How Our Baby Slept Through the Night After Just 3 Days of Sleep Training

Babies and children crave routine. I too crave routine as a structural person. When I first started staying home with Little Guy, we had a huge lack of routine. He also started eating solids and teething all at the same time which disrupted his sleep too.

We were frustrated, exhausted parents. Little Guy would wake up at 11pm and again at 3am. Since I stayed home, I was the one who would roll out of bed all bleary-eyed and take care of him. For WEEKS we didn’t know what to do.

I’m not an expert or doctor. This is just what worked for us! I love sharing any life hack, baby hack, or whatever it may be with you to make your life easier! If you want more info, see your pediatrician or look online. My favorite resource is Baby Center.

We Asked Everyone With Kids… Does Your Baby Sleep Through the Night?

The answer for most was “yes!” and for several it was a hard “no”. Finally D discovered someone who had taken their child to a sleep therapy session. They had no luck with the sleep therapy session, as their follow-through was nonexistent. But for us, it worked like a dream. *And we didn’t have to pay the big bucks to go see this sleep therapist!*

The tactic used is a soft version of the cry it out method. While, yes, you do let your child cry you also give yourself the opportunity to help them.

What the “Soft” Cry It Out Method Is

Your baby cries at night. As a new mom, my instinct was to immediately get up and tend to him. Before Little Guy was born, we read “Bringing Up Bebe” by Pamela Druckerman (this is our favorite parenting book). She insisted that mothers must “pause” before going to check on them. This gives the child an opportunity to connect their sleep cycles (typically after the first 45 minutes of sleep) and sooth themselves back to sleep.

By “pausing” before tending to Little Guy, he was able to sleep through the night at 6 weeks. This “pause” that I speak of is about 5 minutes. As a wee little fella, that’s about all he would cry and then fall back asleep.

It should be noted that we never had our baby sleep in our room, either in a bassinet, crib, or co-sleeping.

Using this “pause” that Druckerman spoke so fondly of, we thought we had hit the jackpot! When baby turned 7 months old though, the tides had turned.

Pausing no longer worked. We would wait 5 minutes and go check on Little Guy. I would feed him, change him, and nothing seemed to work. It was time for something different. *PS: I’m not a sleep expert! If my ideas and the other ideas of the interweb don’t work for your little one, it might be time to go see the expert!*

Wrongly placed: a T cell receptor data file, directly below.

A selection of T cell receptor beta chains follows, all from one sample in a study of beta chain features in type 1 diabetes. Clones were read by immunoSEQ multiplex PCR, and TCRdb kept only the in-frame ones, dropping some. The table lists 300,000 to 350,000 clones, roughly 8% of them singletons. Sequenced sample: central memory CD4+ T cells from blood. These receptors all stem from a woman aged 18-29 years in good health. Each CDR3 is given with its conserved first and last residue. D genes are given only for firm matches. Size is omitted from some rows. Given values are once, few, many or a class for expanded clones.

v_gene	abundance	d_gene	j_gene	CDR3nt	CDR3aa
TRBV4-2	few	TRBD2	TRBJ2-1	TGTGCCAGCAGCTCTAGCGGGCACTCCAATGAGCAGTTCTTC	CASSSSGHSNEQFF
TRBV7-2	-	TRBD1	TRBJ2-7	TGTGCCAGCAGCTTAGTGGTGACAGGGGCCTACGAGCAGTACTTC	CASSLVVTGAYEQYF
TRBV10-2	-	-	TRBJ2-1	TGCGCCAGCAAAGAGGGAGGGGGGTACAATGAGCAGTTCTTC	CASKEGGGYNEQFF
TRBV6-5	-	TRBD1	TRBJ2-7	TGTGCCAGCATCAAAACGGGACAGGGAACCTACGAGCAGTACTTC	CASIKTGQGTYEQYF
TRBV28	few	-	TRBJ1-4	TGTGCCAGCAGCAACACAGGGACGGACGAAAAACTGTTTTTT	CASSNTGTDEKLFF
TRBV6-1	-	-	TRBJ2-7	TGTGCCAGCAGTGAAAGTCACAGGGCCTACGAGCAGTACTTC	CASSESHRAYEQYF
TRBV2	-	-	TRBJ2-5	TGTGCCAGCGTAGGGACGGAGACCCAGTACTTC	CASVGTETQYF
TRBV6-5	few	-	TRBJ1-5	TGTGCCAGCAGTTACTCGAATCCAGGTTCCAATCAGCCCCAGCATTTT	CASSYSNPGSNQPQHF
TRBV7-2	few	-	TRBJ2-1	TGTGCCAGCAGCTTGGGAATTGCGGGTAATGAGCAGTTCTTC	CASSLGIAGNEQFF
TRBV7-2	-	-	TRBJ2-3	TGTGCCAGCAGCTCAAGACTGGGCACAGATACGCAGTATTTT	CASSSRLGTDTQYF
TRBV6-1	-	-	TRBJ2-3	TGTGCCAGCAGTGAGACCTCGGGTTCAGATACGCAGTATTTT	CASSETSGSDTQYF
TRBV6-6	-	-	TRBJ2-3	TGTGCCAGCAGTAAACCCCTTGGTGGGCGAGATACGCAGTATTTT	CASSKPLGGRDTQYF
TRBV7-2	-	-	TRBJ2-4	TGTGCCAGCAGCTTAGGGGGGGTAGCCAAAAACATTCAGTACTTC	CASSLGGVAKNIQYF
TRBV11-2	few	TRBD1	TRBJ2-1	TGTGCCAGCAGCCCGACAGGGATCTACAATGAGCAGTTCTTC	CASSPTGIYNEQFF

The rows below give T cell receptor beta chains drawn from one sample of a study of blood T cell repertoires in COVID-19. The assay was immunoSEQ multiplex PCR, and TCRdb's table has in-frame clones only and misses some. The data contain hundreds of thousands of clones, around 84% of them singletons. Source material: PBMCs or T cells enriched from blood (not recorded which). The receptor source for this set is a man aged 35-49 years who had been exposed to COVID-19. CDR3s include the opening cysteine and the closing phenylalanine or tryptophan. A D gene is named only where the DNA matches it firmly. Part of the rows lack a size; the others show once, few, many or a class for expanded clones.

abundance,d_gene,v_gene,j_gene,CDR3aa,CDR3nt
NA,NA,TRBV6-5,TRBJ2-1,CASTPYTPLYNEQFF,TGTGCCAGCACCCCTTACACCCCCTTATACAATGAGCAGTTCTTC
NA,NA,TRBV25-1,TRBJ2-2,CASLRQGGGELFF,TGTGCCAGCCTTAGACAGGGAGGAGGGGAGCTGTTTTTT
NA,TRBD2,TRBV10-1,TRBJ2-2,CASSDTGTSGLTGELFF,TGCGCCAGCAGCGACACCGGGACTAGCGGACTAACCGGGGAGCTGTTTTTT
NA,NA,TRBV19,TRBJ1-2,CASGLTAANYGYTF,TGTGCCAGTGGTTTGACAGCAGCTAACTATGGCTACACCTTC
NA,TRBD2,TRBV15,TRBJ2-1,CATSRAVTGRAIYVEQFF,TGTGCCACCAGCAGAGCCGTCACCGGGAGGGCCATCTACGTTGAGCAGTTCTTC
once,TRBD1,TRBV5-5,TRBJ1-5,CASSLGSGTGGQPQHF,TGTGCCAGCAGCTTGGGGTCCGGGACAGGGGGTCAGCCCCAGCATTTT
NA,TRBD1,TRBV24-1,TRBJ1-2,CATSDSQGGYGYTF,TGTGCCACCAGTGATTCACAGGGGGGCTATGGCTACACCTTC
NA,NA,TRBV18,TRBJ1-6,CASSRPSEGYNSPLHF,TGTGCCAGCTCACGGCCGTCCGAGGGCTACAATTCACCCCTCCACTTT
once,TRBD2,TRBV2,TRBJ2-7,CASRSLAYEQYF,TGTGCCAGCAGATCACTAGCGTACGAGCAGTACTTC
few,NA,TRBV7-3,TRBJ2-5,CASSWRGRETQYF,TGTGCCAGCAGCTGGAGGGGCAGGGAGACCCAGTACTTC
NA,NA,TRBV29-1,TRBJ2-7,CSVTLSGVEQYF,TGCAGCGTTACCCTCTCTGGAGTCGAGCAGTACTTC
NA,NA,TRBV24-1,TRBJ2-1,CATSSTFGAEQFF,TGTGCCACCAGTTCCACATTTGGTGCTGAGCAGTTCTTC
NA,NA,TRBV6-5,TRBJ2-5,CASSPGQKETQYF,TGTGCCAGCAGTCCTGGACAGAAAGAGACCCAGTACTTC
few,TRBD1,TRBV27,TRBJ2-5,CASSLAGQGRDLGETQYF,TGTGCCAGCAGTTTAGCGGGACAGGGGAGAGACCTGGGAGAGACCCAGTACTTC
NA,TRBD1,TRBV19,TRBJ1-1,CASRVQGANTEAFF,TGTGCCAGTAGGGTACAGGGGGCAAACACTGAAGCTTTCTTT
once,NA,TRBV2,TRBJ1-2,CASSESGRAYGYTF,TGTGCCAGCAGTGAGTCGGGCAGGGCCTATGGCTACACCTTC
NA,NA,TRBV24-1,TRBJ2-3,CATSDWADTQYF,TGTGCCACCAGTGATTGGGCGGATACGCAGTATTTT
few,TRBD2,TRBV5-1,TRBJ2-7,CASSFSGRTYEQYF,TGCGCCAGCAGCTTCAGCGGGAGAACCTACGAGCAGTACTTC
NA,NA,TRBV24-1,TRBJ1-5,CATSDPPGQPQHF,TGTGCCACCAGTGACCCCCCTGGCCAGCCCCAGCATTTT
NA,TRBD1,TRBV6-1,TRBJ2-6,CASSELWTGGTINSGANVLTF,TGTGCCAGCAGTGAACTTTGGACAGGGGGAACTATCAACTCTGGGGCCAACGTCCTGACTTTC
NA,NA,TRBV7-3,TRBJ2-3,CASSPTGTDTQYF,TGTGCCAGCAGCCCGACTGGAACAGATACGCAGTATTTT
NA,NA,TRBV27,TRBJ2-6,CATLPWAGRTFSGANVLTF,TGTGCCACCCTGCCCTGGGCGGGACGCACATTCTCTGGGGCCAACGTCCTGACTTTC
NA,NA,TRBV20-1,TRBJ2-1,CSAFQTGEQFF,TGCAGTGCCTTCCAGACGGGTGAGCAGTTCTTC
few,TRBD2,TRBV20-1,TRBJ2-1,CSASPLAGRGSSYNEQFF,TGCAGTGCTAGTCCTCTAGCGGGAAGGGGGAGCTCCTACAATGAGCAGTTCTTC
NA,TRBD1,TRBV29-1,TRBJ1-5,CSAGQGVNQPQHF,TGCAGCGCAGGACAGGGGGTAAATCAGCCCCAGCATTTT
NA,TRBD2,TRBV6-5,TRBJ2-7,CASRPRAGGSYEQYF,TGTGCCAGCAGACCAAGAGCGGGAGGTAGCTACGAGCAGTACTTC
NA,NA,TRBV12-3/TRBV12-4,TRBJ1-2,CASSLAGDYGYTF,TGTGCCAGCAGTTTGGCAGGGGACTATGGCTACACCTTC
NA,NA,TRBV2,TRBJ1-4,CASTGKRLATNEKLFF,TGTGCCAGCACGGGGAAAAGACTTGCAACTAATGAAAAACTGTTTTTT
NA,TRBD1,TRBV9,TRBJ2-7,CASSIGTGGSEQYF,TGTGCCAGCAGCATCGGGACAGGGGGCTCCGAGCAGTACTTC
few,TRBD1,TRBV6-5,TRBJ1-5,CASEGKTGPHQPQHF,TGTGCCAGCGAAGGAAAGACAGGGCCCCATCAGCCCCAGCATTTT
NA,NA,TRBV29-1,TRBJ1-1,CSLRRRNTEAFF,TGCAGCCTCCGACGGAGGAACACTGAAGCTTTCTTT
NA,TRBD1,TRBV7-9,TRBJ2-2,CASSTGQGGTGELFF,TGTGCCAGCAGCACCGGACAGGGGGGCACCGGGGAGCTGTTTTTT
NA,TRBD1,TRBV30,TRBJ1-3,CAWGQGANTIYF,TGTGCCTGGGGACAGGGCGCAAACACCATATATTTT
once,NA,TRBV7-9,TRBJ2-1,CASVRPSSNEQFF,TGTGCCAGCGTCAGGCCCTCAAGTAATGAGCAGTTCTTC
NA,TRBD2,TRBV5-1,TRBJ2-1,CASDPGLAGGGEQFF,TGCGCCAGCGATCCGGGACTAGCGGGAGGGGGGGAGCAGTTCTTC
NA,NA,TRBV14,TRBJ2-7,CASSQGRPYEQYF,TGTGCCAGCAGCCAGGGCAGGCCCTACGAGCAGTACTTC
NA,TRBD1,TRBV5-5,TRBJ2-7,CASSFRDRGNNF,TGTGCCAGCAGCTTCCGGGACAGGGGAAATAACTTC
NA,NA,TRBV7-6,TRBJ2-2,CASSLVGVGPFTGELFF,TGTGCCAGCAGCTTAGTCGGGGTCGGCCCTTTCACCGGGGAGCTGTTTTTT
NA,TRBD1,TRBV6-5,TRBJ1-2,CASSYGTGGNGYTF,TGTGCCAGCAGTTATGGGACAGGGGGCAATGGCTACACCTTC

The soft cry it out method is waiting longer than 5 minutes and then tending to your baby. You shouldn’t touch your baby while checking in on him. Only stay in the room long enough to replace their pacifier (if using) and softly shush them or whisper that they’re okay and to go back to sleep (1 minute or less).

  • Night 1 – Talk it over with your partner and decide what your time limit on crying is. By 6 months, baby should be able to sleep through the night without needing to be fed. We decided on 5 minutes – 10 minutes – 15 minutes – and then 20 minutes. After your third or fourth crying period (up to you to decide), go ahead and pick them up – change them, feed them, do whatever your mommy instincts are telling you to do.
  • Night 2 – Wait longer between each check in. 10-15-20-30. It will be worse than night 1. Trust me.
  • Night 3 – Wait even longer between your check ins with little tot. 15-30-45-60. You might think “Oh this will be even worse!” On the contrary my dear mommy friend. Night 3 is when something magical happens (for us it did at least). After the second waiting period, he soothed himself back to sleep. Magic! or he realized I wouldn’t be coming in to give him a bottle or pick him up.
  • Night 4 – repeat night 3’s times.

It is so important to FOLLOW THROUGH!

None of this sleep training business will work unless you stick to it. Even now, Little Guy will occasionally wake in the middle of the night. We always let him cry for a minimum of 15 minutes. Normally, by minute 7-10 he has soothed himself back to sleep.

We hope that this routine of him self soothing and sleeping in his own room will do wonders for us when we one day transition him to a toddler bed.

I hear stories all the time in my mommy Facebook groups of how their kiddos are 3 or 4 and still not sleeping through the night. With persistence, routine, and following through, I bet you’ll have a sleeping baby in no time.

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